In 1778, Phillis married John Peters, a failed businessman. They had three children, all of whom died in childhood. Phillis' final years were spent in extreme poverty, despite her work as a seamstress. She continued to write poetry and tried in vain to publish her second book of poetry. She died at age 31 in Boston.

Controversy Over Authenticity

As one might surmise, there was, indeed, a controversy over the authenticity of Phillis’ writing. That a young black slave girl could write like a John Milton was not a fact easily digested back in Colonial America, when slaves were considered something less than human.

Even Thomas Jefferson showed disdain for Phillis’ writing; in his Notes on the State of Virginia, he remarked, "Religion indeed has produced a Phyllis Whately [sic] but it could not produce a poet. The compositions published under her name are below the dignity of criticism."

Yet Jefferson goes ahead and offers criticism in his next remark, “The heroes of the Dunciad are to her, as Hercules to the author of that poem.”

Unlike Jefferson, George Washington proved to be a fan; in 1776, she wrote a poem and a letter to Washington, who praised her efforts and invited her to visit. I wonder how seriously we can take Jefferson’s criticism, when he so badly misspelled her name; one wonders if he might be speaking of someone else.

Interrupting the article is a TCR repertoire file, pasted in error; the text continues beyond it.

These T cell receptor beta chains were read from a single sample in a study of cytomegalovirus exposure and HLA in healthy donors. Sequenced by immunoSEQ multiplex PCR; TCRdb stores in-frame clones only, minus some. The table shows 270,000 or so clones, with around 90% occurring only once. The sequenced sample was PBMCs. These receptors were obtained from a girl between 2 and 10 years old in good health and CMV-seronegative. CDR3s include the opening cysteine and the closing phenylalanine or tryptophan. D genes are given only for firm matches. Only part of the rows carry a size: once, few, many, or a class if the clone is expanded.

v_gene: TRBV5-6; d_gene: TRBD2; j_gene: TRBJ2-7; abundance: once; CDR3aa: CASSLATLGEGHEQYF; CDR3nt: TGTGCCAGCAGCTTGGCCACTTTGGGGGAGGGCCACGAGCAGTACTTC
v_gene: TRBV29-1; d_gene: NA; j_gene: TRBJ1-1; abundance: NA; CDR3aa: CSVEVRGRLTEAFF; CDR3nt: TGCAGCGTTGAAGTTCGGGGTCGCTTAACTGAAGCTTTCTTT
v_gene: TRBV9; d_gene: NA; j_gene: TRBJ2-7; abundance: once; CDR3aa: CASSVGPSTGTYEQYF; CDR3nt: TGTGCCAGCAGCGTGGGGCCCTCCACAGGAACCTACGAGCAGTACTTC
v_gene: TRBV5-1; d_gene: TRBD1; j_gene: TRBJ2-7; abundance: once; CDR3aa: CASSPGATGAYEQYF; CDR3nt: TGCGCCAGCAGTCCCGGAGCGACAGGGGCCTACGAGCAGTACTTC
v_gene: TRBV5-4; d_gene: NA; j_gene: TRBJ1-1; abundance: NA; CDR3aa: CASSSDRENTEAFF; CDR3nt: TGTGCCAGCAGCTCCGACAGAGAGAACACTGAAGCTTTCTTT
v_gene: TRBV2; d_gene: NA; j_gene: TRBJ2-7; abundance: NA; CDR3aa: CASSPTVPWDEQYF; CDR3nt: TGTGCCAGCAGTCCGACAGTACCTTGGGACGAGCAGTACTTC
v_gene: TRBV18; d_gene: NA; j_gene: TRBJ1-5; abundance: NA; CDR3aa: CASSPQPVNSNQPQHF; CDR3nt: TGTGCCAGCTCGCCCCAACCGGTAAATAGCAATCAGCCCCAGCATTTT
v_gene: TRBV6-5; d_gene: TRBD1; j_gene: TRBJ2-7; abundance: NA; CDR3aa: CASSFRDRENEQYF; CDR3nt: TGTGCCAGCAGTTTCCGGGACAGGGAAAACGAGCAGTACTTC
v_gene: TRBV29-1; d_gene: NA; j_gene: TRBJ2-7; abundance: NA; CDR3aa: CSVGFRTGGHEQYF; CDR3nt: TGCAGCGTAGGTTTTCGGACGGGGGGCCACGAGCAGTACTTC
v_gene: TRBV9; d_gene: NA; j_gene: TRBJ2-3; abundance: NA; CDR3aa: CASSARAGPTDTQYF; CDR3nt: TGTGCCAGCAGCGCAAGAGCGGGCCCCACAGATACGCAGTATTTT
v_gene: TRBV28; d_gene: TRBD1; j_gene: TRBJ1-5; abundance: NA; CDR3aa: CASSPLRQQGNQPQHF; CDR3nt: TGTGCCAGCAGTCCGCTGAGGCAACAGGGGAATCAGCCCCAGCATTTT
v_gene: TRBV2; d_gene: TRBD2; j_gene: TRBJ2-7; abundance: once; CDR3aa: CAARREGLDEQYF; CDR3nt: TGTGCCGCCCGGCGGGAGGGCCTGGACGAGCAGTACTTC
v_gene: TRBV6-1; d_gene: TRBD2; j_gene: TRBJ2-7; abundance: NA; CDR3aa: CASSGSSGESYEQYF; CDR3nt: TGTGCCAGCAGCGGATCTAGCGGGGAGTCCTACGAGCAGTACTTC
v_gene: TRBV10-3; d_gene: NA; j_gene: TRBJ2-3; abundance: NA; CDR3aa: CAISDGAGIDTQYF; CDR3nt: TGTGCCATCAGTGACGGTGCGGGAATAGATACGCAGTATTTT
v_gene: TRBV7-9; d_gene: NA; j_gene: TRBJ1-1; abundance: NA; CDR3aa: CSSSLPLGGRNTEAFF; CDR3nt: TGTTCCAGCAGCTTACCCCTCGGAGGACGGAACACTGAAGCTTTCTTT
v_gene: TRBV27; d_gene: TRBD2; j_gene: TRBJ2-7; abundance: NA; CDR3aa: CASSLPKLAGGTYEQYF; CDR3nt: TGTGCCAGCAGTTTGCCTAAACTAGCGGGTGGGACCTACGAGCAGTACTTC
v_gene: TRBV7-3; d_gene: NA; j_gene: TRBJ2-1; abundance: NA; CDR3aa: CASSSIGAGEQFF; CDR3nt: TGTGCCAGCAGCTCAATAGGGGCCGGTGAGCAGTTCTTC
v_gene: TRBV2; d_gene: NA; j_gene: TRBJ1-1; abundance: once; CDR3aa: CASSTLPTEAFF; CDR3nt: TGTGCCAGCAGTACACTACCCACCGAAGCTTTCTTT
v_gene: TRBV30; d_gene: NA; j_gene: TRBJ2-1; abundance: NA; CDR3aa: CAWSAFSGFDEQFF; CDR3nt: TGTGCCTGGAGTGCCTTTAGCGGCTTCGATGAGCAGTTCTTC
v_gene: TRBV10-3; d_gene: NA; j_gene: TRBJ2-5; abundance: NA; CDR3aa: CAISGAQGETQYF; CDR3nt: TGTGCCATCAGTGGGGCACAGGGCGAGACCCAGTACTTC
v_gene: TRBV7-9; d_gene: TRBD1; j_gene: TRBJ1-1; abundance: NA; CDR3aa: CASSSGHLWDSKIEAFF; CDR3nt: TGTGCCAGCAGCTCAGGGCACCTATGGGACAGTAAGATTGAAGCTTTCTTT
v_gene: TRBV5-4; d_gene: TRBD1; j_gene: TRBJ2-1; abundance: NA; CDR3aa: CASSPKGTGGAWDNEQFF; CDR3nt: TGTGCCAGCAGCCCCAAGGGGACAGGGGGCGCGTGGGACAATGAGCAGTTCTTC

Victory Over Suffering

Readers can sample Phillis’ poetry online; her book of poems, Poems on Various Subjects, Religious and Moral, is offered in its entirety, including the front material that shows how strong the controversy over her talent was.

Though suffering the ambivalence of the Colonial mind-set during her lifetime, today Phillis Wheately is hailed as the first African American poet and as the fourth important American poet in the history of American poetry.

Introduction to Phillis Wheatley Biography

© 2016 Linda Sue Grimes


Submit a Comment

  • Maya Shedd Temple profile imageAUTHOR

    Linda Sue Grimes 

    2 years ago from U.S.A.

    Thank you for your response, Venkatachari M. Many of Wheatley's detractors in the 1960s were black radicals who seemed too dense/ignorant to understand what a talent like hers meant for their own cause. They were all bluster and no substance--the very opposite of Phillis' profundity. The thought-provoking discourse that she offered uplifts all of humanity from the dregs of despair and hopelessness.